The White House lays out extensive AI guidelines for the federal government


It’s been five months since President Joe Biden signed an executive order (EO) to address the technological advancements of artificial intelligence. The White House today is moving forward with implementing an EO and policy aimed at overseeing the federal government’s use of AI. The safeguards that organizations must have include, among other things, measures to reduce the risk of algorithmic bias.

“I believe that all the leaders of the government, civil society and responsible organizations, have the responsibility to ensure that artificial intelligence is followed and progressed in a way to protect people from the dangers that may occur and to ensure that everyone can enjoy its benefits, “The Deputy of President Kamala Harris told reporters during a press conference.

Harris announced three priorities that are being built under the new Office of Management and Budget (OMB) policy. First, agencies will need to ensure that any AI tools they use “do not compromise the rights and safety of the American people.” They have until December 1st to demonstrate that they have “concrete safeguards” in place to ensure that the AI ​​systems they are using do not affect the security or freedom of Americans. Otherwise, the agency will have to stop using AI products unless its leaders say that removing the system would have “unacceptable” effects on critical operations.

About the rights and security of Americans

According to the policy, an AI system is considered to affect security if “it is used or expected to be used, in actual situations, to control or significantly influence the outcome of” other events and decisions. This includes maintaining fairness in elections and voting; managing critical infrastructure security services such as water systems, emergency services and power grids; autonomous vehicles; and driving the movement of robots “for work, school, housing, transportation, medicine or law enforcement.”

Unless they have appropriate safeguards or can authorize their use, organizations must also stop AI practices that violate Americans’ civil rights. The purposes that the policy is intended to affect the freedom it refers to include predictive policing; social control for compliance; detection of fraud in schools; block or limit protected speech; identify or measure human emotions and feelings; pre-employment screening; and “copying a person’s image or voice without express permission.”

When it comes generative AI, the policy states that organizations should assess their potential benefits. All are also required to “establish adequate security and regulatory mechanisms that allow artificial AI to be used in the organization without posing undue risk.”

Visible requirements

The second requirement will force organizations to be transparent about the AI ​​systems they are using. “Today, President Biden and I require that every year, US government agencies publish online a list of their AI systems, assessing the risks of these systems and how those threats are managed,” Harris said.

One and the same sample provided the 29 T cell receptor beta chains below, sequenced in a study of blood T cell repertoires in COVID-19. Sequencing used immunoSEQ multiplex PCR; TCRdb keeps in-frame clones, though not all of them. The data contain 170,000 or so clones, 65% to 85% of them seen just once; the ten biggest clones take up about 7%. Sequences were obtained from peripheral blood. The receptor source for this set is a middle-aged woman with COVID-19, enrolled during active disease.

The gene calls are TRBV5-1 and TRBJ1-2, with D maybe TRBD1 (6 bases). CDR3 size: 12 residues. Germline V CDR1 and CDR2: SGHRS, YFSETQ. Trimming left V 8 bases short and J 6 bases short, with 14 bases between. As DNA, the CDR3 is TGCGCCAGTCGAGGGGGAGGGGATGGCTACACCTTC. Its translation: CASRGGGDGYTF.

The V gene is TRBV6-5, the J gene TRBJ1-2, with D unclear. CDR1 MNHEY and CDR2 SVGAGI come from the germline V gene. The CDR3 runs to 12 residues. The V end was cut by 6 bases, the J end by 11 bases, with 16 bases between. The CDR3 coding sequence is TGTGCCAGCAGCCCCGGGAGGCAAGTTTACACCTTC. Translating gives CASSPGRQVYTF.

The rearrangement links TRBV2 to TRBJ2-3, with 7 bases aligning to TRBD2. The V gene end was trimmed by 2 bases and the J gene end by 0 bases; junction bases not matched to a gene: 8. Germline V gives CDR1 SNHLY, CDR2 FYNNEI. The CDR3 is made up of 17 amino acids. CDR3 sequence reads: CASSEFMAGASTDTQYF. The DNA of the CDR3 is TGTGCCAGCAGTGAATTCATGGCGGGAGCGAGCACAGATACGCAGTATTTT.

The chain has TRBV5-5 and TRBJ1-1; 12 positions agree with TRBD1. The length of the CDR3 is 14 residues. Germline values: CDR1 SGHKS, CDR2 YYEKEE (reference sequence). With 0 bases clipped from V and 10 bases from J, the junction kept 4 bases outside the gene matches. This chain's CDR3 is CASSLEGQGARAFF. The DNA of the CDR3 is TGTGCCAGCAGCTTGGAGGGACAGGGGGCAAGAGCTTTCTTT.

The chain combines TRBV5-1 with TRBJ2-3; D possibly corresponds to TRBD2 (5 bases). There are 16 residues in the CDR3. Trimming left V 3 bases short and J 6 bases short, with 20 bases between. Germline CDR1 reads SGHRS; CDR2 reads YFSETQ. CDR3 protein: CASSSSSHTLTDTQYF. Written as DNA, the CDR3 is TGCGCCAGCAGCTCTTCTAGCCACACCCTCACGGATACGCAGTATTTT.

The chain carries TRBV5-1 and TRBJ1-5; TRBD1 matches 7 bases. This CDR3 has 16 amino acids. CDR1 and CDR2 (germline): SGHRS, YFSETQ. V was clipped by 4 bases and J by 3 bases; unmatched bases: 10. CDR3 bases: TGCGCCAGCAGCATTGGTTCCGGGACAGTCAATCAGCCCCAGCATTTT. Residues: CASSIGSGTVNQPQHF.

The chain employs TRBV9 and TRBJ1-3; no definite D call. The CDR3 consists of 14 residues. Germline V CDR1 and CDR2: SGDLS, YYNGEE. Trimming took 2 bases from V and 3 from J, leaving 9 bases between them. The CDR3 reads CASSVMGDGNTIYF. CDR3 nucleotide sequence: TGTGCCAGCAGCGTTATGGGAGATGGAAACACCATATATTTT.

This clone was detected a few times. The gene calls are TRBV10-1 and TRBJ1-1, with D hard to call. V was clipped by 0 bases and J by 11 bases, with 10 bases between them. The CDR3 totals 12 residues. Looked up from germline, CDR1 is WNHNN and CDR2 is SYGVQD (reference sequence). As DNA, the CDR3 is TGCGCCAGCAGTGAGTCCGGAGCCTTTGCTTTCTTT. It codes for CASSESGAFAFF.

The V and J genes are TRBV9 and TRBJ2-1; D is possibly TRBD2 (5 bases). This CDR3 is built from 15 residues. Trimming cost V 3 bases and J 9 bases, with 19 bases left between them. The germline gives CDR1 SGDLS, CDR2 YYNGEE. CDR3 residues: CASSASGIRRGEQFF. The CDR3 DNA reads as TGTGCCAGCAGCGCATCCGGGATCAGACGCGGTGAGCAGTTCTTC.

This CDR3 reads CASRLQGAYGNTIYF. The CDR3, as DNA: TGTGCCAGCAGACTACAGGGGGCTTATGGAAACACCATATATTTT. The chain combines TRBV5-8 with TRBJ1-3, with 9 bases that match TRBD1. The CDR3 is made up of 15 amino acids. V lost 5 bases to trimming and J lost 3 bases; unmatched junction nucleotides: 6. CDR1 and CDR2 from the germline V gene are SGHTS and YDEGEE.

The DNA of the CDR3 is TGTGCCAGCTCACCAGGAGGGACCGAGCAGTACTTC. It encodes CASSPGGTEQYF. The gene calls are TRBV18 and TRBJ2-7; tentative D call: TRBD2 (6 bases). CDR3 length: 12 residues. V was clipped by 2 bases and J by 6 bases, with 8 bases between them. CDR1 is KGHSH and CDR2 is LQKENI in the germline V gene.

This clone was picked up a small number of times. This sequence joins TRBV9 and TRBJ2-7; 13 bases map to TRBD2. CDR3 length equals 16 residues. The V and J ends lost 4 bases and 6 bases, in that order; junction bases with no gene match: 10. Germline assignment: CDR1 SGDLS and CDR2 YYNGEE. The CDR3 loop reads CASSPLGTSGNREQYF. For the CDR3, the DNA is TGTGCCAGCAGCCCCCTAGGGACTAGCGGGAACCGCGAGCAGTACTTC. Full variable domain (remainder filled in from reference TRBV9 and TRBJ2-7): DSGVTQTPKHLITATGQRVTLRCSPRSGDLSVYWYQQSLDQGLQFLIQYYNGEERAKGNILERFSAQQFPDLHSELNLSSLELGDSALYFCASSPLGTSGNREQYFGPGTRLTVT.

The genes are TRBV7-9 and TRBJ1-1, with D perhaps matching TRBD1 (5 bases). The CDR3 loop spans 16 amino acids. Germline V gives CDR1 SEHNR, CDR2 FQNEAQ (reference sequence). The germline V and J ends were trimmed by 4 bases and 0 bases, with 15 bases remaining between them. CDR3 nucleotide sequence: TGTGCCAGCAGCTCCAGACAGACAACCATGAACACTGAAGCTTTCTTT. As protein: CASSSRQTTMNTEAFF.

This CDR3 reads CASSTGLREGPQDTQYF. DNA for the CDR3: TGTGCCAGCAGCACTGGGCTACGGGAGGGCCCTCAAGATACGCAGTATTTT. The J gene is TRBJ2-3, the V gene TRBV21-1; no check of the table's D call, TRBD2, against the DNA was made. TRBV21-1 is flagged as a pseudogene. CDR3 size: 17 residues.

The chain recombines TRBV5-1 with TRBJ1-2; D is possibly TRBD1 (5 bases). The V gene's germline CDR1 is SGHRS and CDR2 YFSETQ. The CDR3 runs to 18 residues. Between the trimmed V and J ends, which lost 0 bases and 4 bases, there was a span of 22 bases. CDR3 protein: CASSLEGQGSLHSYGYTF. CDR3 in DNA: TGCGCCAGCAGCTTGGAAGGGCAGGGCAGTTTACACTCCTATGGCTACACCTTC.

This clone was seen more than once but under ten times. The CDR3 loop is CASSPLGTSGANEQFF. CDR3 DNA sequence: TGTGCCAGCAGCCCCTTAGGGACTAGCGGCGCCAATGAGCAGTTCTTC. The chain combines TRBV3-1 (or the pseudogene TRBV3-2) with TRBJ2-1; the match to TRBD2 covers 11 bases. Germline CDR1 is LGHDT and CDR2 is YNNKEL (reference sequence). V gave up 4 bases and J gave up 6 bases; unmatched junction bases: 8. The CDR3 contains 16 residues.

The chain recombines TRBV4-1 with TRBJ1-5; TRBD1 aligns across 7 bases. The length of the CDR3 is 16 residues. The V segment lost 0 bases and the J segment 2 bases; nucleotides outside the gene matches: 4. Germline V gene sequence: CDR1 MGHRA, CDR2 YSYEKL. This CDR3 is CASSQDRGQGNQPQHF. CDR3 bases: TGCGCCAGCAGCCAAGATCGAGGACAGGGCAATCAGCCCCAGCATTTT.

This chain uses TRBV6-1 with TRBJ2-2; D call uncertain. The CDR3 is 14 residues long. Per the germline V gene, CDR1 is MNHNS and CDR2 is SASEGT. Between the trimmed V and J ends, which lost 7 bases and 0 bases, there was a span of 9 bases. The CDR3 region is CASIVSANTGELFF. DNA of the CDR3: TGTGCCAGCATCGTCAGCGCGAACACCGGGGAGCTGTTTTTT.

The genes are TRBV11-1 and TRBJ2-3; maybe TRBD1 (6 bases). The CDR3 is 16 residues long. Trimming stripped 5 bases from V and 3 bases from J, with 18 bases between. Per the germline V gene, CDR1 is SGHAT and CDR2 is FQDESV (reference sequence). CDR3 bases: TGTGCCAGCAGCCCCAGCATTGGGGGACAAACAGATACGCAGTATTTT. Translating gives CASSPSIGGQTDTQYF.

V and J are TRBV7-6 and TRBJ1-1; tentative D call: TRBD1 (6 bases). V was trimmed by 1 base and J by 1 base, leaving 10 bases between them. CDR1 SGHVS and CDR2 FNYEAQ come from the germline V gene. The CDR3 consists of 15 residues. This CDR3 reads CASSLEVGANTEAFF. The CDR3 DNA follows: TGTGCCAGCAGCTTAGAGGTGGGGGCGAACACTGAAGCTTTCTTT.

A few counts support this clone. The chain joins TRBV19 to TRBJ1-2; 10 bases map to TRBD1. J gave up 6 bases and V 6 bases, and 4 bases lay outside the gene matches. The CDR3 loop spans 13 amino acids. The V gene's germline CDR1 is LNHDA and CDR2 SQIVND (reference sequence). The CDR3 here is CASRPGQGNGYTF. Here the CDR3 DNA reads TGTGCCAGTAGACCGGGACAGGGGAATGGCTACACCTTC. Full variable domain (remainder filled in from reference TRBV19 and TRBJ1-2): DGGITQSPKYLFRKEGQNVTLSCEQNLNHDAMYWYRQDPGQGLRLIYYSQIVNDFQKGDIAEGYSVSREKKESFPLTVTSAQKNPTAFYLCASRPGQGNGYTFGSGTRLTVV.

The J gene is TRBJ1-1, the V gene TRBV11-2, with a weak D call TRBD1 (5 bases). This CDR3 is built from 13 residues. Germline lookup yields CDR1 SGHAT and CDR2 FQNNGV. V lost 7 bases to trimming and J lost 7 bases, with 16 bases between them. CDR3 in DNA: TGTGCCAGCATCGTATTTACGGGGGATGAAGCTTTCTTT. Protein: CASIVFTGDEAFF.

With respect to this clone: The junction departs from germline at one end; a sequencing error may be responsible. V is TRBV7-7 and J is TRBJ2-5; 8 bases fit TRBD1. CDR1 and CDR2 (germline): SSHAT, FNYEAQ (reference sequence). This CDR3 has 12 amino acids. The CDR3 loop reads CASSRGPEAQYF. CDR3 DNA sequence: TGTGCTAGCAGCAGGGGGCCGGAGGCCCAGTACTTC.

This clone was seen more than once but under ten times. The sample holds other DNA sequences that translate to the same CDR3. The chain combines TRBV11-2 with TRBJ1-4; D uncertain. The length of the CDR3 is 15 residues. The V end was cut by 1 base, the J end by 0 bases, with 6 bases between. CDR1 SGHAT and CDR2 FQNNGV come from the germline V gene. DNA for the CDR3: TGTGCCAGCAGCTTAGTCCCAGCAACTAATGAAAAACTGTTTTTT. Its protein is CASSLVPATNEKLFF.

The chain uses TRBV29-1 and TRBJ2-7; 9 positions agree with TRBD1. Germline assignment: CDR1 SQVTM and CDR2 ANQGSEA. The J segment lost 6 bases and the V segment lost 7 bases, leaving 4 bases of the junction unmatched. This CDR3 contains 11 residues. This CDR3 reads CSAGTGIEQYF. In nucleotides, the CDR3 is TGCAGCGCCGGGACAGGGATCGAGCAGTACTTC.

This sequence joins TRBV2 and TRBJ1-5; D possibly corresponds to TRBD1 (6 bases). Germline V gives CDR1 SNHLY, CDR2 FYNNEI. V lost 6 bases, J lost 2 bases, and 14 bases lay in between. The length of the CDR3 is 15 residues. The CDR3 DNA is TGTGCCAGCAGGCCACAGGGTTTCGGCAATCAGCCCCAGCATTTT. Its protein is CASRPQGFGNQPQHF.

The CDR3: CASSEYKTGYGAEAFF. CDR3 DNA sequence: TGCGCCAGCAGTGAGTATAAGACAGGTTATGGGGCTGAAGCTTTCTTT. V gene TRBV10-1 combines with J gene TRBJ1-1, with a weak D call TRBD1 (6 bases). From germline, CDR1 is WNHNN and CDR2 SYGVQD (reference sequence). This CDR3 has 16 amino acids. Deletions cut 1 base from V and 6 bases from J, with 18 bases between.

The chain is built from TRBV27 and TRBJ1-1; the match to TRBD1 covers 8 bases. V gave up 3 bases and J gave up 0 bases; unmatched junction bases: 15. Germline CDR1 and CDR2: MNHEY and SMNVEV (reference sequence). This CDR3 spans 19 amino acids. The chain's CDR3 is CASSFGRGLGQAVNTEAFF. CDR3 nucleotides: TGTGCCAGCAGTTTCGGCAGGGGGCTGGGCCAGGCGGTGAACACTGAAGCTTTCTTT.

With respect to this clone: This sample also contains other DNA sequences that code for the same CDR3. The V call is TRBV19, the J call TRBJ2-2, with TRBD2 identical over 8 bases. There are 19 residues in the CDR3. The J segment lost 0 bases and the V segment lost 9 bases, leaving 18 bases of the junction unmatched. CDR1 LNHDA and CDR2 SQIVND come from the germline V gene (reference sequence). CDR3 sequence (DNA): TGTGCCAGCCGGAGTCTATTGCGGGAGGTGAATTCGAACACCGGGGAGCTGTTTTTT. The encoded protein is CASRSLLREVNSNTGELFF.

As part of these efforts, organizations will be required to publish government AI code, models and data, as long as doing so does not harm public or government services. If an organization cannot disclose the actual use of AI for impact purposes, it must disclose metrics.

Vice President Kamala Harris speaks at a campaign event with President Joe Biden in Raleigh, NC, Tuesday, March 26, 2024. (AP Photo/Stephanie Scarbrough)

ASSOCIATED PRESS

Finally, government agencies will need to manage their AI operations. This includes each department appointing a chief AI officer to oversee all aspects of the organization’s use of AI. “This is about ensuring that AI is used effectively, understanding that we need to have senior leaders in our government who are responsible for managing AI adoption and use,” Harris said. Most organizations will also need to have AI governing boards in place by May 27.

The vice president added that prominent figures in the public and private sectors (including human rights leaders and computer scientists) helped develop the plan along with business leaders and legal experts.

The OMB suggests that, based on security measures, the Transportation Security Administration may allow air travelers to exit through facial recognition without losing their place in line or being delayed. It also suggests that there should be public oversight of things like AI fraud detection and decision-making in the federal healthcare system.

As you can imagine, government agencies are already using AI systems in a variety of ways. The National Oceanic and Atmospheric Administration is working on artificial intelligence models to help accurately predict severe weather, floods and wildfires, while the Federal Aviation Administration is using a system to help pilot large-scale air travel.

“AI presents not only a risk, but also a great opportunity to improve human services and advance societal challenges such as addressing climate change, improving public health and improving economic access,” OMB Director Shalanda Young told reporters. “When used and managed properly, AI can help organizations reduce wait times for government services to be more accurate and increase access to critical government services.”

The policy is the latest in an attempt to control the rapidly growing field of AI. While the European Union did provided sweeping rules for using AI in blocand there are federal funds in the pipeline, efforts to regulate AI in the US have taken a more aggressive approach at the federal level. This month, Utah he established the law protect consumers from AI fraud. In Tennessee, the Ensuring Equal Voice and Image Security Act (aka the Elvis Act – seriously). to try protecting singers from deepfakes i.e. owning their voice was made without permission.



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